I think 54 is my personal record, and it involved lots and lots of Cloisters. 56 is about the highest I’ve heard of (also with Cloisters). But I have gotten negative scores many, many times.
8 – Do you have a strategy for playing Tiny Towns?
When I first look at a building setup, I look for the “problem” resources and figure out how I’m going to deal with them. I think about resource management before I start thinking about points. If you don’t have a plan for when a certain resource is called, you’re going to be in trouble quickly.
9 – I saw that an expansion, called ‘Fortune’ is on the way. What element does it add to the first game?
Fortune is an expansion that adds more of the same with a small twist. It introduces coins, which are worth 1 point each at the end of the game, and you can spend a coin to place a different resource than the one named by another player as Master Builder.
You earn coins mostly by constructing two buildings in a single round — which is not easy to do. It also adds two sets of new buildings and ten monuments, most of which interact with coins in a variety of ways.
10 – What are your favorite board games?
Some of my all time favorites are Roll for the Galaxy, Castles of Burgundy, and Flamme Rouge. Currently, I am hooked on Taverns of Tiefenthal, Q.E., and Silver and Gold.
11 – Who is your favorite board game designer?
Though he is fairly new to me, I think I’d have to say Wolfgang Warsch. I love Quacks of Quedlinburg (Kwakzalvers van Kakelenburg), The Mind, Wavelength, and Taverns of Tiefenthal. His games are pure fun, and they all have an addictive quality to them. I’ve yet to play a game of his I didn’t enjoy.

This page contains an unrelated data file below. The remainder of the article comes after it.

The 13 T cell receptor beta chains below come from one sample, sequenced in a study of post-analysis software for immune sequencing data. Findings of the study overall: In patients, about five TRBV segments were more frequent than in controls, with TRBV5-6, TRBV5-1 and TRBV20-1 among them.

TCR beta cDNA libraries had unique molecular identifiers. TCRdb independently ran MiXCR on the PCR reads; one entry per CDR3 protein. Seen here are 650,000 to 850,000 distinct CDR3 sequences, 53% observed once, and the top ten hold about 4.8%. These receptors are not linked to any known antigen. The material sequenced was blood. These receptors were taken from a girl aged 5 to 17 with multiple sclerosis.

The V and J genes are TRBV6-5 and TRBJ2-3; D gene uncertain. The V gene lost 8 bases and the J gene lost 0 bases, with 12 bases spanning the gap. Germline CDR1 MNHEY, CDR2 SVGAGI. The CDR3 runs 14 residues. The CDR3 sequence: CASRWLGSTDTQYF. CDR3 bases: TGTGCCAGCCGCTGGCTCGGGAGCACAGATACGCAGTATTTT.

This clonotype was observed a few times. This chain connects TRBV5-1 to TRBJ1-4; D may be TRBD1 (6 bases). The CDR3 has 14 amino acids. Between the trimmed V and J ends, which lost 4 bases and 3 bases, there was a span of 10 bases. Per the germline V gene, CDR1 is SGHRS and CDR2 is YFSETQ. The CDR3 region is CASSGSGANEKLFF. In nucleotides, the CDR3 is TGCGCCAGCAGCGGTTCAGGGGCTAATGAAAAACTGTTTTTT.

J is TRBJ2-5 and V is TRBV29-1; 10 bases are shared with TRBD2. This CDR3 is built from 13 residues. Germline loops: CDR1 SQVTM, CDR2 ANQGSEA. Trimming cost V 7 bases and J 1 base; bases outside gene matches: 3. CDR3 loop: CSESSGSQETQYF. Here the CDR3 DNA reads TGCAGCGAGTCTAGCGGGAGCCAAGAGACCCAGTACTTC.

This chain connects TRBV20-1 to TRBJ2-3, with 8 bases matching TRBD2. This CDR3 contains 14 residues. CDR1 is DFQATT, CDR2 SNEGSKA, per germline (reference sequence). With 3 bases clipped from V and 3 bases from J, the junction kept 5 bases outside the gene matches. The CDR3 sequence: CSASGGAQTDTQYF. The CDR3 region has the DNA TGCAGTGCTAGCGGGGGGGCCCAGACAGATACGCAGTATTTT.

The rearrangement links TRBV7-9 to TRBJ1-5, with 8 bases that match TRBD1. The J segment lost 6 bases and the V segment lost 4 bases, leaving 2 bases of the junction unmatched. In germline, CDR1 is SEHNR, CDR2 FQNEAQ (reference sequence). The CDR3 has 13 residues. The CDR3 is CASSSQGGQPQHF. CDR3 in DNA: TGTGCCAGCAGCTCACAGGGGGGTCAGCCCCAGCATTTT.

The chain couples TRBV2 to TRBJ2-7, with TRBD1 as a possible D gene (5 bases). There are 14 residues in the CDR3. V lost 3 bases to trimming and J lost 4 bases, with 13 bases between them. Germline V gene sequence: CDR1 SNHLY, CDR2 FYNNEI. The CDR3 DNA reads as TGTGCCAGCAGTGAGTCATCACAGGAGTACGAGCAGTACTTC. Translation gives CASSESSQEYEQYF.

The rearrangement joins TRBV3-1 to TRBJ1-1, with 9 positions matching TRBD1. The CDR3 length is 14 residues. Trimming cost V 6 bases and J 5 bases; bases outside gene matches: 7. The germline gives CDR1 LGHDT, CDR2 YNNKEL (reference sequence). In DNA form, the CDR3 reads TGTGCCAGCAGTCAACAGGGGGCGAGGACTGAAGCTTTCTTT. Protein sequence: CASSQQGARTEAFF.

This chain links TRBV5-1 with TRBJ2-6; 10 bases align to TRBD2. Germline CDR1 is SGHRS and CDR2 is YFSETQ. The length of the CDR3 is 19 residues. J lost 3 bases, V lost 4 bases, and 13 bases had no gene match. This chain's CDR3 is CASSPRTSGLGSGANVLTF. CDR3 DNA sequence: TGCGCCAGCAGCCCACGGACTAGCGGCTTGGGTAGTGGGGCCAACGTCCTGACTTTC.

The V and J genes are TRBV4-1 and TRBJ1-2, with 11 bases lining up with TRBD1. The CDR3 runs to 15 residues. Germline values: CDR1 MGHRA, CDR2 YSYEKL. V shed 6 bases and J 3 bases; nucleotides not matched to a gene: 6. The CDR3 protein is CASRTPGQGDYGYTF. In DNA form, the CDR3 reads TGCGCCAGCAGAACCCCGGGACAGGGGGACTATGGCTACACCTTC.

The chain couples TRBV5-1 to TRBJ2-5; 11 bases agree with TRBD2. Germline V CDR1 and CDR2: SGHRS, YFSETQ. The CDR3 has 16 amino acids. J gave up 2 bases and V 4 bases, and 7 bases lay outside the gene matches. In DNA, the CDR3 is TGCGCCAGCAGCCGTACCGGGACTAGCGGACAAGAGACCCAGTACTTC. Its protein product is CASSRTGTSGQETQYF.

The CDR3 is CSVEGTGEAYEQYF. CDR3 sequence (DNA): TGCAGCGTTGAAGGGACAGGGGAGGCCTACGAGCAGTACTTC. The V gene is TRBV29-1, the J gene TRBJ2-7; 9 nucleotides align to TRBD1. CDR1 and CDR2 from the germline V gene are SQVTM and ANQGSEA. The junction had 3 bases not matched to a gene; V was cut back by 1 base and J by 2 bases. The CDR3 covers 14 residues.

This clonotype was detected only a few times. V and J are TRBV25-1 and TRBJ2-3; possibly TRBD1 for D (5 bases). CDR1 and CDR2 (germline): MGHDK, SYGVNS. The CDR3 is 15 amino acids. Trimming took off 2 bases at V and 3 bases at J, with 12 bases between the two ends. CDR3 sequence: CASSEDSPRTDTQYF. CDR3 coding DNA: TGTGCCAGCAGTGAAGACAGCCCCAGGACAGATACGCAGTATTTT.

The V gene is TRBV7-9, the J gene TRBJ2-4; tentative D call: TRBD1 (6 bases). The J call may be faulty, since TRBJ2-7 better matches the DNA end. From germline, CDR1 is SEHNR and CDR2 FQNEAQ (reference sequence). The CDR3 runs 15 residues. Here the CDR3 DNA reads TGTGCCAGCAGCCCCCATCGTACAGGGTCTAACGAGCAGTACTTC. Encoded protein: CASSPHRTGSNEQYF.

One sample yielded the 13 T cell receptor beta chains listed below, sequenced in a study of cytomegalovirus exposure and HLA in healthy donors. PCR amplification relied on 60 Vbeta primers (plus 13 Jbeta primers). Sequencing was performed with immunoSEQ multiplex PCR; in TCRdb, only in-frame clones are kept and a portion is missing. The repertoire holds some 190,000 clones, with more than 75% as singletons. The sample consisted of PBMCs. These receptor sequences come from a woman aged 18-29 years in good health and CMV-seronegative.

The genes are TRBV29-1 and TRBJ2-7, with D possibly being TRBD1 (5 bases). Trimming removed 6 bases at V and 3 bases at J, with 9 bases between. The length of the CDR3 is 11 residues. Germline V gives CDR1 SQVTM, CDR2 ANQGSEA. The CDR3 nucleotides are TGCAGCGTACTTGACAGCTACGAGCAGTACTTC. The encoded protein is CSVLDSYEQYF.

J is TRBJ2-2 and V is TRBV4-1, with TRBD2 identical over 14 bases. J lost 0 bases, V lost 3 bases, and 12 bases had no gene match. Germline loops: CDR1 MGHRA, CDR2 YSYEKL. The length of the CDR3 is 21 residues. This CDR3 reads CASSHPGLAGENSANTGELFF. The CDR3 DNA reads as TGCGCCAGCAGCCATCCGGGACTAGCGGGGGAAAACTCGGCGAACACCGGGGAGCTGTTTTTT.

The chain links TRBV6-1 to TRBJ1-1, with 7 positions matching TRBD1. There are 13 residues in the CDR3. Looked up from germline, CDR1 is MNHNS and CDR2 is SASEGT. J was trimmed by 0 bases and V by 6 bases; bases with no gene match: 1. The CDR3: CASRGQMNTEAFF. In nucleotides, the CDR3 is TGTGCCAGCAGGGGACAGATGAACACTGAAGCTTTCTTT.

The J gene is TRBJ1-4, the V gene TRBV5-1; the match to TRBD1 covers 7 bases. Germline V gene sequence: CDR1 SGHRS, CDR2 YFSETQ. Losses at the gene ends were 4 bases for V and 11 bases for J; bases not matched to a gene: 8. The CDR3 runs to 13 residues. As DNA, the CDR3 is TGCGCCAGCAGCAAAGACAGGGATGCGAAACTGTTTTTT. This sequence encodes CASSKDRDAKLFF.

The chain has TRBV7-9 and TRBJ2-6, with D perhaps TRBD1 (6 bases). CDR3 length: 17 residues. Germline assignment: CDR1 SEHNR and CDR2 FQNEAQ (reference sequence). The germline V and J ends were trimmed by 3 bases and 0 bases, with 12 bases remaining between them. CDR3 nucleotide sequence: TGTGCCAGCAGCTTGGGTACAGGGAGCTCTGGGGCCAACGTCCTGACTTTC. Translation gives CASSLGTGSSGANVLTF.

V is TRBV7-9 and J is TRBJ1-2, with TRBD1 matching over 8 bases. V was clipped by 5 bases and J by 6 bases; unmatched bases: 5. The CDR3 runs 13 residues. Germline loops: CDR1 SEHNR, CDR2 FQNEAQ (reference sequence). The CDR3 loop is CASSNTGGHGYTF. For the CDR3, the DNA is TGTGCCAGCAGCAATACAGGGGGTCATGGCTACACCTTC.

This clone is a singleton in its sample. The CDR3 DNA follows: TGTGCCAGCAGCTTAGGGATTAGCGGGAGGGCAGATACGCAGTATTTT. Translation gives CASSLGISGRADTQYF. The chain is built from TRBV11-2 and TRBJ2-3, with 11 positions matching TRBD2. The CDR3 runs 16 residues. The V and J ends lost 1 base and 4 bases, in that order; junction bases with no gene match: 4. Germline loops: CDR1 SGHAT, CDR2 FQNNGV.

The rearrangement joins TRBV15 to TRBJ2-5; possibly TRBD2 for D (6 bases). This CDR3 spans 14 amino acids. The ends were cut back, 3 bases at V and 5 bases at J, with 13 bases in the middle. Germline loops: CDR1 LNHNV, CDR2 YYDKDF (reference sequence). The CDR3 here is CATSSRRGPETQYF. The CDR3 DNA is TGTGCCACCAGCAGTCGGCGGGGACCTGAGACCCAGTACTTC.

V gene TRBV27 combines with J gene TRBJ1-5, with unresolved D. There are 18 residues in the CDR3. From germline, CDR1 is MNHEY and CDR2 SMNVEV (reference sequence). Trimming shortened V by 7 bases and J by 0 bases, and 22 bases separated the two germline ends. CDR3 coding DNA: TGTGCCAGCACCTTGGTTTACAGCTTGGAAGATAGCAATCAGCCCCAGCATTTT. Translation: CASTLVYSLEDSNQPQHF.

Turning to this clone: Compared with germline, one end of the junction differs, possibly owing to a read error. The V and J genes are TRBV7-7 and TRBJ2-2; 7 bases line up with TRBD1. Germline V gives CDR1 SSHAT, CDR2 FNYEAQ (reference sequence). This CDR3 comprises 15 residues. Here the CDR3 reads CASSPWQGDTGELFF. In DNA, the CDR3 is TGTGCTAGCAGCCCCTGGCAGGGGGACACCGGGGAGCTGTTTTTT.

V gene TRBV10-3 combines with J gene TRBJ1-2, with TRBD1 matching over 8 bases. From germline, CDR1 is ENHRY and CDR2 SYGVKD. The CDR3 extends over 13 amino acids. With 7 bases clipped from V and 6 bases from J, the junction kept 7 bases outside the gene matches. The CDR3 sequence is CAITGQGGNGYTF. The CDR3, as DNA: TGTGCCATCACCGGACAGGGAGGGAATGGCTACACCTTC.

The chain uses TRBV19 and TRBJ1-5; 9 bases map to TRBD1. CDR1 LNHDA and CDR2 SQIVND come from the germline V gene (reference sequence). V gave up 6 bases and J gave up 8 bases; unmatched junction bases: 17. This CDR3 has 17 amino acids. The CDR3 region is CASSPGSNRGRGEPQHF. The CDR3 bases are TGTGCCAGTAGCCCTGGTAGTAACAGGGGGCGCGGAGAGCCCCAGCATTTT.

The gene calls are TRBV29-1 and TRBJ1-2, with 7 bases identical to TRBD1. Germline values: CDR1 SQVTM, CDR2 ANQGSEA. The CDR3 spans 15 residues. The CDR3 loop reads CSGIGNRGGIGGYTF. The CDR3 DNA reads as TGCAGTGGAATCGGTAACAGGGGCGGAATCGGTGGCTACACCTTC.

12 – How many times a week do you play board games?
I would say I play one or two times a week, plus a night of playtesting with my local design group.
13 – How many board games do you have?
I have a relatively small collection — 102 games, according to boardgamegeek. If a game in my collection doesn’t get played often, I trade it away. My “shelf of shame” has only a couple of games at any given time.
14 – What does your workday look like?
I spend most workdays writing and editing, but on my game design days (the best days), I usually work on new prototypes and do a bit of solo playtesting. I also spend many afternoons video chatting with Josh Wood, my co-designer for Tiny Towns expansions.
15 – Besides ‘Fortune’, are there any new games you’re working on?
Josh Wood and I are always working on more Tiny Towns expansions, though time will tell whether they get published.
Otherwise, my main projects this year are a light euro called Wormholes, which is about making wormholes across a solar system and delivering passengers to destinations. I’m also working on a co-design with my friends Erin and Jacqueline called Umbrellas, which is a party game with a bit of a logic puzzle to it.
Nu ben jij aan de beurt!
Via deze weg wil ik Peter McPherson bedanken voor de tijd die hij heeft genomen om mijn vragen te beantwoorden. Heb je nog vragen voor Pete? Stel ze in een reactie. Ik zal hem dan vragen ze te beantwoorden!